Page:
# Fast Float Random Numbers¶

notes
```a small and fast implementation for random float numbers in the range [-1,1], usable as
white noise oscillator.

compared to the naive usage of the rand() function it gives a speedup factor of 9-10.

compared to a direct implementation of the rand() function (visual studio implementation)
it still gives a speedup by a factor of 2-3.

apart from beeing faster it also provides more precision for the resulting floats since
its base values use full 32bit precision.
```
code
 ``` 1 2 3 4 5 6 7 8 9 10 11 12 13 14 15 16 17 18 19 20 21 22 23 24``` ```// set the initial seed to whatever you like static int RandSeed = 1; // using rand() (16bit precision) // takes about 110 seconds for 2 billion calls float RandFloat1() { return ((float)rand()/RAND_MAX) * 2.0f - 1.0f; } // direct implementation of rand() (16 bit precision) // takes about 32 seconds for 2 billion calls float RandFloat2() { return ((float)(((RandSeed = RandSeed * 214013L + 2531011L) >> 16) & 0x7fff)/RAND_MAX) * 2.0f - 1.0f; } // fast rand float, using full 32bit precision // takes about 12 seconds for 2 billion calls float Fast_RandFloat() { RandSeed *= 16807; return (float)RandSeed * 4.6566129e-010f; } ```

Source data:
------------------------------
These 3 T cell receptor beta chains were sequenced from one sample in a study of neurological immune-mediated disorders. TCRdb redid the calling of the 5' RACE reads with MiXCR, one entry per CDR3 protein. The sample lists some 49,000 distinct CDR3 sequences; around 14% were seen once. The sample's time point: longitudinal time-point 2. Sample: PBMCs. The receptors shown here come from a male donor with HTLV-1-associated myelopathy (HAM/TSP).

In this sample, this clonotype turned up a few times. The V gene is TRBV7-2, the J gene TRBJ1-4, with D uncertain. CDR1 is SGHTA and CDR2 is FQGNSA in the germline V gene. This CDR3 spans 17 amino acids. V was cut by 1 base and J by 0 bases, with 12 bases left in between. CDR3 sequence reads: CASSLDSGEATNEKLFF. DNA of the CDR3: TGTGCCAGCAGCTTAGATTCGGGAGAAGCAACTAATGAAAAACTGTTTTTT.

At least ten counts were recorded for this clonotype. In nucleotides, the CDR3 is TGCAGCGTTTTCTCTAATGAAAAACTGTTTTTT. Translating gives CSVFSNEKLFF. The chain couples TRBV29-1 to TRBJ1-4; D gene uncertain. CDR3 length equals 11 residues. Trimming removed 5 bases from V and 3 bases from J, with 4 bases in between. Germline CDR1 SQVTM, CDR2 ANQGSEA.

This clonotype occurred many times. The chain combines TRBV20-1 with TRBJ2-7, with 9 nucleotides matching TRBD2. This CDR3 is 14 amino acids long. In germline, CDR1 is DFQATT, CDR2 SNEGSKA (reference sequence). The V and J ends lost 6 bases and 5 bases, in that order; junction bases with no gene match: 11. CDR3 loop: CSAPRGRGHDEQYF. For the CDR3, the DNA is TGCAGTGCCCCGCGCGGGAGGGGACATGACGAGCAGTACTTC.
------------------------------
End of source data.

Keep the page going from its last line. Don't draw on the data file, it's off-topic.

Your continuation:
```There is no doubt that implementation 3 is fast, but the problem I had with it is that there's no obvious way to limit the amplitude of the generated signal.

So instead I tried implementation 2 and ran into a different problem. The code is written such that it assumes that RAND_MAX is equal to 0x7FFF, which was not true on my system (it was 0x7FFFFFFF). Fortunately, this was easy to fix. I simply removed the >> 16 and worked fine for me. My final implementation was:

return (float)(RandSeed = RandSeed * 214013L + 2531011L) / 0x7FFFFFFF * 2.0f * amp - amp;

where "amp" is the desired amplitude.
```
• Date: 2009-12-29 22:53:23
• By: earlevel [] earlevel [] com
```It should be noted in the code that for method #3, you must initialize the seed to non-zero before using it.
```
```I don't understand Judahmenter's comment about 3 not limiting the amplitude. As it stands it returns a value -1 to 1, so just multiply by your 'amp' value.
This turns into a handy 0-1 random number if you take off the sign bit:
(float)(RandSeed & 0x7FFFFFFF) * 4.6566129e-010f;
```